New York — The Anti-Defamation League’s National Consumer Technology Industry divisio
The wireless industry’s Universal Charging Solution (UCS) initiative is a boon for the environment, handset makers seeking economies of scale, and most cellphone users.But for accessory makers and retailers, it could reduce add-on sales of aftermarket chargers. And for iPhone aficionados, it might mean they’ll have to trash their existing iPod/iPhone-docking speaker system for a version that connects to future UCS-equipped iPhones.
UCS chargers would use a standard micro-USB five-pin connector and meet stringent energy-efficiency requirements. Compatible cellphones would use a mini-USB port to connect to the charger as well as to exchange data with a PC.
The first UCS-capable phones could arrive in the U.S. as early as next year, given a pledge by major handset makers to the European Union (EU) to begin offering UCS ports on all new phones introduced in the EU beginning January 1, 2010. The EU pledge was announced in late June by Apple, LG, Motorola, Nokia, Qualcomm, Research In Motion, Samsung and Sony Ericsson, as well as by major EU wireless carriers. All of the handset vendors but Apple were also part of an agreement by key members of the worldwide GSM Association to offer UCS chargers and cellphones on a majority of new phone models available worldwide by January 2012, an association spokesman told TWICE. The agreement was announced in February, and the association is working to enlist more members in the initiative. The association’s membership includes 750 GSM carriers worldwide and 200 other companies, including GSM handset and infrastructure makers.
The first UCS-capable first phones arriving in the U.S. will most likely be GSM/W-CDMA HSDPA phones, given the GSM Association’s involvement and the promise by vendors to ship units next year in the EU, where GSM/HSDPA is the wireless standard. GSM handset vendors often develop phone platforms that can be easily re-banded for sale in the U.S.
For the record, Samsung, Sony Ericsson and Nokia said they could not forecast when they would offer UCS phones in the U.S.
When a broad selection of UCS handsets does become available in the U.S. and other countries, consumers and the environment will benefit in multiple ways. Consumers will be able to use their existing charger for a future handset and share chargers more readily with friends, family, and co-workers. Consumers will also be able to buy new phones without the added cost of an included charger, and the price of chargers could fall because of economies of scale.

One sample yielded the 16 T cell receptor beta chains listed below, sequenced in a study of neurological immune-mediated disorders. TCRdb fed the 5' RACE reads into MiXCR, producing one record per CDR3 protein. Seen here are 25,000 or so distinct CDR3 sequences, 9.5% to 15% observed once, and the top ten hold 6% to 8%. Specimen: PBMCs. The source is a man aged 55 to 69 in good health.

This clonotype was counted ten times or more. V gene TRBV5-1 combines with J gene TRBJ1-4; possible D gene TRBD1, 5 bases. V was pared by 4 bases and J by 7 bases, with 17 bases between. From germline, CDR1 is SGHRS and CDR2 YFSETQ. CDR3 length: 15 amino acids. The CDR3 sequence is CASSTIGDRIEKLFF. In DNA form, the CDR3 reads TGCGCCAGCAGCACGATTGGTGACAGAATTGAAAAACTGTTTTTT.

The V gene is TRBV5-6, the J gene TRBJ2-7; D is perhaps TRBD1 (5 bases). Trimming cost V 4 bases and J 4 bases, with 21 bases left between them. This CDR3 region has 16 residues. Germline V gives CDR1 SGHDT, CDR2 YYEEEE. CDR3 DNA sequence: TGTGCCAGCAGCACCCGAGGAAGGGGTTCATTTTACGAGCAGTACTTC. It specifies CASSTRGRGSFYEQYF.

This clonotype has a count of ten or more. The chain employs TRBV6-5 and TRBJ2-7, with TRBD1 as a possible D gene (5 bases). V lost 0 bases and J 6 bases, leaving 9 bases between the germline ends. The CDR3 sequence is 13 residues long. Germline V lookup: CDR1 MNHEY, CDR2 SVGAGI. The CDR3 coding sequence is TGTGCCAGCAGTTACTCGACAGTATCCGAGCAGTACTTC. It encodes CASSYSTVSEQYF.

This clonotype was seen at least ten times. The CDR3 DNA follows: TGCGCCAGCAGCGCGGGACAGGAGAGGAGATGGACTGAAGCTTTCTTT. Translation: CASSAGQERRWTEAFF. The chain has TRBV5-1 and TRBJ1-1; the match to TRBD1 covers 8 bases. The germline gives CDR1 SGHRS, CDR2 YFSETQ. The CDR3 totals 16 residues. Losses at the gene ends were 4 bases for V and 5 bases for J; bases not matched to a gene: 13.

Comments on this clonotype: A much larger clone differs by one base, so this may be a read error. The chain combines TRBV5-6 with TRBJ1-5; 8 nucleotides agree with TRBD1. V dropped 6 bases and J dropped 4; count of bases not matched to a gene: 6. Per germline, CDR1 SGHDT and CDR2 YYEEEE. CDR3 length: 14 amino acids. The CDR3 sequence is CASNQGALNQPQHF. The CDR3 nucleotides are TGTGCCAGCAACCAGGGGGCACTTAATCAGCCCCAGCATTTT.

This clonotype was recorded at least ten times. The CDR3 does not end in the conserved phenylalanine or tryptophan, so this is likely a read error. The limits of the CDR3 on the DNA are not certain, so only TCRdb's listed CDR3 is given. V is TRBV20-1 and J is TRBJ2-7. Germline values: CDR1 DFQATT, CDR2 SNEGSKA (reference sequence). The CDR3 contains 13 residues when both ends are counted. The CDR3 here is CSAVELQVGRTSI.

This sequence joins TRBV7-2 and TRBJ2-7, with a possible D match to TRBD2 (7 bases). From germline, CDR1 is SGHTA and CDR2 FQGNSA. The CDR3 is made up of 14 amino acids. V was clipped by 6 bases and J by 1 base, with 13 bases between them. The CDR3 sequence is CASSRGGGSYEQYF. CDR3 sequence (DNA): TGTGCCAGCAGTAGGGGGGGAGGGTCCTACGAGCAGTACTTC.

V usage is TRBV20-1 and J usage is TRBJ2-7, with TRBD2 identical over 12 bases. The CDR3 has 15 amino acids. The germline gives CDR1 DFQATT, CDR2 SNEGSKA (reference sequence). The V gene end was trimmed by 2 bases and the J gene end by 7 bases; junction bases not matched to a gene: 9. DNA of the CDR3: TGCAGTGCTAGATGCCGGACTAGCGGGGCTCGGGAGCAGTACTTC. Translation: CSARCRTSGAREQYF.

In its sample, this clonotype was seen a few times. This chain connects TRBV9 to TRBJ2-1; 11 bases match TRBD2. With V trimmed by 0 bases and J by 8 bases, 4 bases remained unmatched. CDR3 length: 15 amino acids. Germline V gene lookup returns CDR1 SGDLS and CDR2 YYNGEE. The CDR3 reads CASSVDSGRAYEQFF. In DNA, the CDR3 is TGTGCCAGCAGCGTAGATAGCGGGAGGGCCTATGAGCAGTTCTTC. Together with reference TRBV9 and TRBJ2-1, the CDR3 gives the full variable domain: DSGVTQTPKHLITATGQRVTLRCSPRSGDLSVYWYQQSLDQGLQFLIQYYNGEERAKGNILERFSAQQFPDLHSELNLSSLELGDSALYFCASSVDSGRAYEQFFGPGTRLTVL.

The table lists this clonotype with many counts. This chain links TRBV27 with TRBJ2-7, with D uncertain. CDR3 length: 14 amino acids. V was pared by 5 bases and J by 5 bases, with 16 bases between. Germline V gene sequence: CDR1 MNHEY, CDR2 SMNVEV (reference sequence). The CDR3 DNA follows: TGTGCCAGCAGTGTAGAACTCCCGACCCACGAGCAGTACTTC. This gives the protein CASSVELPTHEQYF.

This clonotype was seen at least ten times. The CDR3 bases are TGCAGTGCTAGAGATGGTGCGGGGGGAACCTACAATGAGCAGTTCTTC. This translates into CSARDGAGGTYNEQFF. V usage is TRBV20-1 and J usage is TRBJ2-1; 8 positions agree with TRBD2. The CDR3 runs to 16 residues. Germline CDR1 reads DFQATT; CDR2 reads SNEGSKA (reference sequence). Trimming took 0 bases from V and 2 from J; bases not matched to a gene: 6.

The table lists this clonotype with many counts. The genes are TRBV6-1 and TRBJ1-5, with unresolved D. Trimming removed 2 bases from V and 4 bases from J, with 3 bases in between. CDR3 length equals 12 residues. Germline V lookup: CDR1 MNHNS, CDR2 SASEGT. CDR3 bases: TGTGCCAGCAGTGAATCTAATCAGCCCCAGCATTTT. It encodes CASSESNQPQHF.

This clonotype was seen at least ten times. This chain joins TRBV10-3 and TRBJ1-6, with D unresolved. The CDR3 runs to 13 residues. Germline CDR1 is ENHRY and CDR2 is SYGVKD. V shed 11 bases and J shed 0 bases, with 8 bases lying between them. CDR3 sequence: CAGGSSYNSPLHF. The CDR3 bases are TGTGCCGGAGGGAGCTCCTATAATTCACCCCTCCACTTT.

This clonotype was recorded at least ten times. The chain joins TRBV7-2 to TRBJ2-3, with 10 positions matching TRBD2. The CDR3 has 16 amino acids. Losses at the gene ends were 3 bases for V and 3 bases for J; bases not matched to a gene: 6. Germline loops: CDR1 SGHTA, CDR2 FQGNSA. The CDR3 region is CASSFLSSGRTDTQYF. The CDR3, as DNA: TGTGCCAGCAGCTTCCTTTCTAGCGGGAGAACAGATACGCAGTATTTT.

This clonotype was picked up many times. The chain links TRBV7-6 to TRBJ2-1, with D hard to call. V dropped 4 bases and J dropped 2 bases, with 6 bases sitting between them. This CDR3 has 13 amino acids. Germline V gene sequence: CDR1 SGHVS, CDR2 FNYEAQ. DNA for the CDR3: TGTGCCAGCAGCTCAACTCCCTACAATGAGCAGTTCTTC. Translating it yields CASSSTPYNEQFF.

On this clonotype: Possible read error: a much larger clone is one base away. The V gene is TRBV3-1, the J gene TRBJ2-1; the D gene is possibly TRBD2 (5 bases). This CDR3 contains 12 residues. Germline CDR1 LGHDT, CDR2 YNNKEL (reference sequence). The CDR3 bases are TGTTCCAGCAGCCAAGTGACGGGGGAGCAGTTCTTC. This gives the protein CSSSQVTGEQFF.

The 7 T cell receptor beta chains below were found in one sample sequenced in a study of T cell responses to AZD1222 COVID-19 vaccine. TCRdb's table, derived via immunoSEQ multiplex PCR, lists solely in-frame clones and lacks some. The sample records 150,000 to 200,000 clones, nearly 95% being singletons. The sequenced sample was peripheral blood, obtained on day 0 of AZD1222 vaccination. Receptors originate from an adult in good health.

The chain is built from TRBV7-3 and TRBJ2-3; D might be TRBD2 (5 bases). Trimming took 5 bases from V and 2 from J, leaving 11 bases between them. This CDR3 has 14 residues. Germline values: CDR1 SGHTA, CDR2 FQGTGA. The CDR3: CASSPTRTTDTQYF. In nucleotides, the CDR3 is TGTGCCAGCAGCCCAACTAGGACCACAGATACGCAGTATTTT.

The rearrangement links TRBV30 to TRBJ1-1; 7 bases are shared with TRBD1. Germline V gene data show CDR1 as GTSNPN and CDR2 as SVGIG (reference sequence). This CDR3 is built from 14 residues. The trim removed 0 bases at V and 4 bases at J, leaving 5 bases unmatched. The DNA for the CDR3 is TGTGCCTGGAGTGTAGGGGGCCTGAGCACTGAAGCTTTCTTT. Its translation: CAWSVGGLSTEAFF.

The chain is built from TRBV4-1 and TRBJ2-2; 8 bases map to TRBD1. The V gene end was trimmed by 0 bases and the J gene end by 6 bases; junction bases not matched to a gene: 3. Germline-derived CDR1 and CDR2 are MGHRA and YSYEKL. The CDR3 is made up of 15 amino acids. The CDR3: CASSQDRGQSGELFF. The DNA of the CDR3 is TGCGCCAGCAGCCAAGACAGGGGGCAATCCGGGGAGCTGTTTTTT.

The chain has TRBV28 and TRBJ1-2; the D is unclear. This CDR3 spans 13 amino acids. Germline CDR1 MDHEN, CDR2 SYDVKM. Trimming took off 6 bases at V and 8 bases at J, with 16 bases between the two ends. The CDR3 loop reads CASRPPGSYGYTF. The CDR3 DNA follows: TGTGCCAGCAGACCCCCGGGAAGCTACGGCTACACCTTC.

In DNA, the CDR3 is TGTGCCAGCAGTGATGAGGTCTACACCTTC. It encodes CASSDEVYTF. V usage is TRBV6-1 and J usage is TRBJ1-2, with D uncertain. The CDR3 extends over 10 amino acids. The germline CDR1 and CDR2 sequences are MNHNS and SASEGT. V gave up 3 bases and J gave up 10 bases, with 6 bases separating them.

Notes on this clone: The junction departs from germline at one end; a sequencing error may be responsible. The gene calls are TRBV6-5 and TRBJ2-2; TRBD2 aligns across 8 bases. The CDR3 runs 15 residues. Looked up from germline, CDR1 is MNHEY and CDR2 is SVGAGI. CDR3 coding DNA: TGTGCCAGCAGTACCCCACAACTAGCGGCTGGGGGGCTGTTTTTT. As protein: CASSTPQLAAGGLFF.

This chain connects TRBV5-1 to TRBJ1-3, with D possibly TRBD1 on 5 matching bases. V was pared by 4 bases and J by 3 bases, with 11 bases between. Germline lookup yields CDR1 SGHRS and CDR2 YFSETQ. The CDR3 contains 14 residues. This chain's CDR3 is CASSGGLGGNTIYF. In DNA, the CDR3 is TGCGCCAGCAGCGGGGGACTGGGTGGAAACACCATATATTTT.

For the environment, reusable chargers will reduce e-waste by potentially reducing worldwide demand for new chargers by 50 percent to 80 percent, given that 50 percent to 80 percent of handsets shipped worldwide in 2008 were replacement handsets, the GSM Association said. That would eliminate up to 51,000 to 82,000 tons of replacement chargers worldwide, based on estimated 2008 worldwide sales of 1.2 billion mobile phones, the association added.
The chargers will also reduce standby energy consumption by an estimated 50 percent compared to existing chargers because they will adhere to an energy-saving standard that’s more stringent than the EU’s external power-supply standards and the U.S. Energy Star V rating, the association said. Total greenhouse gas emissions caused by manufacturing and transporting the unnecessary chargers will also go down.
Accessory suppliers and retailers, however, will take a revenue hit with the widespread adoption of universal chargers. The NPD Group’s industry analysis director Ross Rubin notes that in the first quarter of this year, chargers accounted for 23 percent of retail-level accessory sales. Many people buy multiple chargers for a single phone, he added. One charger remains home, the other stays at the office, and a third stays in a travel bag.
Owners of iPhone-docking speaker systems could also take a hit. If Apple plans U.S. sales of a future iPhone with USC-compatible micro-USB charging port, consumers might not be able to charge them through the iPod/iPhone speaker systems currently in their homes. That could generate a lot of e-waste.
Apple isn’t providing any clues about how it would resolve this potential issue, but I wouldn’t be too surprised if we encountered some consumer dissatisfaction or retail inventory issues. When Apple launched new iPods in 2007, for example, iPod accessory vendors and retailers were unaware that the models would disable the video outputs of select iPod speaker systems already in inventory for the Christmas selling season.
In addition, Apple’s Touch and iPhone were launched with charging only through the USB pins of their 30-pin connectors, not through their FireWire pins, so many previously available iPod speaker systems couldn’t charge them.
Perhaps an interim solution is as simple as a bundled adapter that connects a UCS cable to Apple’s 30-pin connector. Then Apple can market its iPhone as green and enable future iPhones to charge in existing iPhone speaker systems. A spokesman for the GSM Association, however, doubted that bundling an adapter to connect to a phone’s proprietary connectors would meet the spirit of either the GSM Association announcement or the EU agreement.
Apple isn’t saying what its solution would be. The company declined our request for comment.
This TWICE webinar, hosted by senior editor Alan Wolf, will take a look at what may be the hottest CE products at retail that will be sold during the all-important fourth quarter. Top technologies, market strategies and industry trends will be discussed with industry analysts and executives.